If we examine the config_data column for the new template in the scope_config table, you will notice that its flagged as a template (IsTemplate=”true”). You will also find that the filter clause now refers to a filter parameter instead of a static value and that the selectchanges stored procedure is now configured to use the newly created selectchanges sp with a GUID suffix.
Filter templates as it is cannot be used to synchronize. They only serve as base templates from which we can create new scopes that will inherit the configuration of the template and specify a specific filter value we want to pass to the filter parameter in the template.
To create a scope based on a template, we basically just make a call to PopulateFromTemplate specifying the name of the scope we want to create and the name of the template from which we want to inherit the scope configuration. We then specify the filter value that we want to pass for the filter parameter.
In the example below, we want only orders where OriginState=WA, so we pass the value “WA” to the filter parameter named “@originState”.
Once we provision the new scope based on the new template, Sync Fx will create a new entry in the scope_info table for the new scope. However, instead of creating a new entry in the scope_config table, the new scope entry will instead be pointing to the template’s entry in the scope_config table. In effect, the new scope is re-using the scope configuration of the template.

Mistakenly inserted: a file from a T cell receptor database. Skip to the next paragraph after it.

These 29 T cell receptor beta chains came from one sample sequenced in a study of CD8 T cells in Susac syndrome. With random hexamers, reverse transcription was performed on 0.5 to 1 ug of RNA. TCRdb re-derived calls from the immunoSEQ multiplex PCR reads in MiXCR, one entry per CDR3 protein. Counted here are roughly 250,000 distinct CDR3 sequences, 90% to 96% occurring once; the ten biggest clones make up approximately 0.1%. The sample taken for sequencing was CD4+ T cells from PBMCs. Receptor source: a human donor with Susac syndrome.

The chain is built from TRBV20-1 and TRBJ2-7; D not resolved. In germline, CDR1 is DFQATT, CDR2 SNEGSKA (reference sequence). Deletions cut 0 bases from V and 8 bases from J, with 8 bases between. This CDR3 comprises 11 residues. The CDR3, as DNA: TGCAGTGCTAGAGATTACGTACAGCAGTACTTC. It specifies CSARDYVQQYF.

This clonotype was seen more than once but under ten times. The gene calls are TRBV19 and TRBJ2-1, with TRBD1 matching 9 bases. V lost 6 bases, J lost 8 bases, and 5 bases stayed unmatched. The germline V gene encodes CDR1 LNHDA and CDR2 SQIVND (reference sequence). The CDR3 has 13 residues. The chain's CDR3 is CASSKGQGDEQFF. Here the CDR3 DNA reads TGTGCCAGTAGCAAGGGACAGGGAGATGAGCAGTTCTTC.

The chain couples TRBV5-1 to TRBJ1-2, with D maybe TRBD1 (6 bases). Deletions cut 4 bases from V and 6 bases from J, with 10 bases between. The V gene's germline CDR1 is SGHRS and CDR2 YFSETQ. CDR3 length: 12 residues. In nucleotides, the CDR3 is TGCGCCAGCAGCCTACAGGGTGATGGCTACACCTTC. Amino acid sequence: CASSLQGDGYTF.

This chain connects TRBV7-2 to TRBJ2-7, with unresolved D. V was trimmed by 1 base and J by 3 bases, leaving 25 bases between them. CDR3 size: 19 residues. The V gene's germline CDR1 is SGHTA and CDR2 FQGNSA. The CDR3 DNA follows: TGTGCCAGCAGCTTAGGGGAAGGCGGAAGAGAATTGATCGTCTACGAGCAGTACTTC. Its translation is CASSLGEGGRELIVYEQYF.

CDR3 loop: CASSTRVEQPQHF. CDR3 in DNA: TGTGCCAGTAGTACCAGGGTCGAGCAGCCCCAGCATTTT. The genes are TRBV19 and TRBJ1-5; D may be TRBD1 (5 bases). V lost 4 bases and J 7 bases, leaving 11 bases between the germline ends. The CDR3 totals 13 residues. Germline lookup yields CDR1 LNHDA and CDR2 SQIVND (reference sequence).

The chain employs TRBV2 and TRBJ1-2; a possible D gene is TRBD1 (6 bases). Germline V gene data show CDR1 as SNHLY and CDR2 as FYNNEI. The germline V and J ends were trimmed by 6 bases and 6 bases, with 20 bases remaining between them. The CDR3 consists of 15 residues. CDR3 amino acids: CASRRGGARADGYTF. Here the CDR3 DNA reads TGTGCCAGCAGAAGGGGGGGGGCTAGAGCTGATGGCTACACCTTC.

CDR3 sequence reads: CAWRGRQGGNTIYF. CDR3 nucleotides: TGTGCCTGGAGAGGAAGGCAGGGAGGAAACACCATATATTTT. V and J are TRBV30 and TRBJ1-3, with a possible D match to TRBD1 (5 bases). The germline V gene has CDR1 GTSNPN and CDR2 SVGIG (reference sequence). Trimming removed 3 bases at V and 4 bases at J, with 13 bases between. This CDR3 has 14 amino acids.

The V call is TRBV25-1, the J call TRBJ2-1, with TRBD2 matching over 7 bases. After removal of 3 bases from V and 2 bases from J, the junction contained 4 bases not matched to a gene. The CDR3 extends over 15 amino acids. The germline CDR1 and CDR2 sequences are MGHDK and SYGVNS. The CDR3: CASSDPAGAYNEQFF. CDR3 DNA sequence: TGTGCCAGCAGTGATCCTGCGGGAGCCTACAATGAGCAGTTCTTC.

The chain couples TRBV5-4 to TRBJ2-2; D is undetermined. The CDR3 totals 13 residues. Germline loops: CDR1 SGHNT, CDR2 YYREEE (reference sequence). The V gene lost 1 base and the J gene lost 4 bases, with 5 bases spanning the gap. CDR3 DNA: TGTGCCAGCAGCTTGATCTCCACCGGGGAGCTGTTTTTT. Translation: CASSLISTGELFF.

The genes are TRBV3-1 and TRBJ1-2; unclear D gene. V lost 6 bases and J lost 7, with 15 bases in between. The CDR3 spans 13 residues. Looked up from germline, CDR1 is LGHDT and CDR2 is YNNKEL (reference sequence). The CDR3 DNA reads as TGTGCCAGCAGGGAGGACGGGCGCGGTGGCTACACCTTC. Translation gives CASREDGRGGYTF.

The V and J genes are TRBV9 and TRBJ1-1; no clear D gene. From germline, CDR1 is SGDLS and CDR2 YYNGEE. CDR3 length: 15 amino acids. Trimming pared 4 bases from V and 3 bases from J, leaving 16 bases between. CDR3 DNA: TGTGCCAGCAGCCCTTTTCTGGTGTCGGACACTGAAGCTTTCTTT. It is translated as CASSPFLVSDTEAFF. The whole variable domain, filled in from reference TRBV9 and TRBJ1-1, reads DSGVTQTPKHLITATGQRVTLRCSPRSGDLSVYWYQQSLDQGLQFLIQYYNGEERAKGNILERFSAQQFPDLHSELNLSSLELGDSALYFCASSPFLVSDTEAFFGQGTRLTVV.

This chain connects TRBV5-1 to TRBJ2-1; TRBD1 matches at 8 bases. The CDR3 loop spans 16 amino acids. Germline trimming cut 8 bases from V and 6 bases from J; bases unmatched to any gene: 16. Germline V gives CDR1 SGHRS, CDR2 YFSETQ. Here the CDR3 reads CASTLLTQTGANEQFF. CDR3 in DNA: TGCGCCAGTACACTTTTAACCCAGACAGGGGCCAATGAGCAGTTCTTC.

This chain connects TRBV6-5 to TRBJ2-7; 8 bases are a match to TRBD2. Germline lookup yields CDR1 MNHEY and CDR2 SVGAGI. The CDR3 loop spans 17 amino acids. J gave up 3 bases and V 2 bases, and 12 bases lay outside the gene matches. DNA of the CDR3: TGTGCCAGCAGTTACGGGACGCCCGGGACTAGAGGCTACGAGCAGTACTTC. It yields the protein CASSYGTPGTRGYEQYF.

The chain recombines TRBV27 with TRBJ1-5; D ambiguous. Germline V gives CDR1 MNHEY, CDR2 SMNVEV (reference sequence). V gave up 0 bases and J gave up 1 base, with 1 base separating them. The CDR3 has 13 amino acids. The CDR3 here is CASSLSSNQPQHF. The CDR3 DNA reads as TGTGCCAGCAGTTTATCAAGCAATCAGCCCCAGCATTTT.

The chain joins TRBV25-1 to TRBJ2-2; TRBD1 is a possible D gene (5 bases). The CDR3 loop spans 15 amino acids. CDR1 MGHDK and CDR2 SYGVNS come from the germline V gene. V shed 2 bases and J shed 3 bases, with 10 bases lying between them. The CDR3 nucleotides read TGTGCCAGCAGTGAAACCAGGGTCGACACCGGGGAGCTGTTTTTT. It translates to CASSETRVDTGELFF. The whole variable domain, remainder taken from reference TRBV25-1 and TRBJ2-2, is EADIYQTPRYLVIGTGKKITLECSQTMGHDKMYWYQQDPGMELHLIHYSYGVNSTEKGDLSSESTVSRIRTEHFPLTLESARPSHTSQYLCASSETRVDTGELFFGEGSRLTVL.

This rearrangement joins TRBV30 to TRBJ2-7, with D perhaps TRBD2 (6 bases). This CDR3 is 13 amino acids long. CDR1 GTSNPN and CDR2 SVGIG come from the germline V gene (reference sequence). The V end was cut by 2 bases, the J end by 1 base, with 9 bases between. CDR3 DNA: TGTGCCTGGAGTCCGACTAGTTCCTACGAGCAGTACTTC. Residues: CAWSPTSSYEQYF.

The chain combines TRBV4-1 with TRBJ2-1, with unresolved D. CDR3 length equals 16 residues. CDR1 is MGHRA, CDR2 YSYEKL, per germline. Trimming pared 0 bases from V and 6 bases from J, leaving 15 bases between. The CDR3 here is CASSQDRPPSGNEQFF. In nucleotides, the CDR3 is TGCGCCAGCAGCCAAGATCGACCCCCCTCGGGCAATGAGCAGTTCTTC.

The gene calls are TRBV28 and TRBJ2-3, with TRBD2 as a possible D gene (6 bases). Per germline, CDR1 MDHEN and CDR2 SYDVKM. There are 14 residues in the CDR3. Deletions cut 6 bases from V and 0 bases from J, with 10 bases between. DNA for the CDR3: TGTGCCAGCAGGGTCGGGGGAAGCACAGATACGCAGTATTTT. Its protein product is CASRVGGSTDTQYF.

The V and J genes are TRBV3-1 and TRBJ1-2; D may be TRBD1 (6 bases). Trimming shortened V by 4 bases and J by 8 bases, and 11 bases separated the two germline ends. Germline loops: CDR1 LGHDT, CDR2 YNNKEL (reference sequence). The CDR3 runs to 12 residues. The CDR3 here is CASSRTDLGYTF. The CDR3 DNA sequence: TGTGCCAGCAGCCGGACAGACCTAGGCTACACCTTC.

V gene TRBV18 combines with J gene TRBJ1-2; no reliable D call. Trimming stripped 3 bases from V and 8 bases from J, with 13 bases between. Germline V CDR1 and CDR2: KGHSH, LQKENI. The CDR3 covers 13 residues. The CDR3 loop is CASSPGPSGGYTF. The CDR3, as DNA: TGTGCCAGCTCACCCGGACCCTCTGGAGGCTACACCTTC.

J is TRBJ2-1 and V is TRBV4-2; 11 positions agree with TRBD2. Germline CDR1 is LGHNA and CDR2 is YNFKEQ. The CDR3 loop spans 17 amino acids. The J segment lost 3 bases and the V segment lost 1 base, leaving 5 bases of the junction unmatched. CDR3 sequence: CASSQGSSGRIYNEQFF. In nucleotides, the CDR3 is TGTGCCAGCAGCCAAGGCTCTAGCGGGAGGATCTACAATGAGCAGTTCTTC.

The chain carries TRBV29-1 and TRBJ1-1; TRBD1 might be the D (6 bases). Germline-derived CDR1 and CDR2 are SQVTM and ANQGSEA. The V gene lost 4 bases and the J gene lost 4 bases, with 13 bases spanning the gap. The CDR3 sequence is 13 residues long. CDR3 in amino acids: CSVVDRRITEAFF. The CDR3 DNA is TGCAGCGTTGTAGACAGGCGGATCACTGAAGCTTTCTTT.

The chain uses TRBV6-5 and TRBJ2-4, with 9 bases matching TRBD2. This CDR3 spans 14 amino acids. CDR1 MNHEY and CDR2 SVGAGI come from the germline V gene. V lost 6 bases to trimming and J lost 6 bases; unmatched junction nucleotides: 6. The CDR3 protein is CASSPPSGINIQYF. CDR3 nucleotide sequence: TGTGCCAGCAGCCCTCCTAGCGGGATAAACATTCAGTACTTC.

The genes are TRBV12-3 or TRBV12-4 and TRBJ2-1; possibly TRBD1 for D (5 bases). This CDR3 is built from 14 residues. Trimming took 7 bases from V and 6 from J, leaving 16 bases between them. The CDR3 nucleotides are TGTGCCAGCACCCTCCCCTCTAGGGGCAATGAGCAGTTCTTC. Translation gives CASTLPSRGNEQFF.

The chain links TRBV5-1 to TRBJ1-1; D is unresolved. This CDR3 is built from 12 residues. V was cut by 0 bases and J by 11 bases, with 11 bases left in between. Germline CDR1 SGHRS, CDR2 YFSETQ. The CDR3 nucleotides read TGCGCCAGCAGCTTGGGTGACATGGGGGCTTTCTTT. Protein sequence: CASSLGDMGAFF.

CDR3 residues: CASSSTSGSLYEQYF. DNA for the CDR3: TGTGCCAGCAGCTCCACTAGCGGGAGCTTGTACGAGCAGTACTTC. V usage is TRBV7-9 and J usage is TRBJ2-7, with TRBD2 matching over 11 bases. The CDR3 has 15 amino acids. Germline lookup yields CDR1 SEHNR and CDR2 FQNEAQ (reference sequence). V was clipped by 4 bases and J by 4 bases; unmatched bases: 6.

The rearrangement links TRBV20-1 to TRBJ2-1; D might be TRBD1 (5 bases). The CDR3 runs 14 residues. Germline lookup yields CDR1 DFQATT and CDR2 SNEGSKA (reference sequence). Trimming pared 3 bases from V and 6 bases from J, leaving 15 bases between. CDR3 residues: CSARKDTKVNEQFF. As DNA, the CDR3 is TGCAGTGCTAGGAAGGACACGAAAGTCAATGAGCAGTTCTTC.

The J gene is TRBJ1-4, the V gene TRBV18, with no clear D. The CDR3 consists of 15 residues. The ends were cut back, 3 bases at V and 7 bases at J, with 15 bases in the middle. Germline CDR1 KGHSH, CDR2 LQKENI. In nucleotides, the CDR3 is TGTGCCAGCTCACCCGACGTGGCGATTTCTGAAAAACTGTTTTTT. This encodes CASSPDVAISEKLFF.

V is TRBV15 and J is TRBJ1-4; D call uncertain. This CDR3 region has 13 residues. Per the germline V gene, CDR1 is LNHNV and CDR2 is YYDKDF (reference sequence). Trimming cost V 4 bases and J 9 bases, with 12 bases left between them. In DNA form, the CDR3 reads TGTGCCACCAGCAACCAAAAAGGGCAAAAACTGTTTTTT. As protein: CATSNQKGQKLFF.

Likewise, Sync Fx creates an entry in the scope_parameters table containing the filter value specified for the scope. Below is the entry for filter value of the newly created scope.
When synchronization is started, Sync Fx pick’s up scope’s configuration from the template’s configuration and applies the corresponding value in the scope_parameters table for the scope and then pass that value to the corresponding selectchanges sp configured in the template.
In effect, you can create multiple scopes for different filter values without creating new selectchanges sp or without repeatedly specifying the same scope configuration over and over again during provisioning.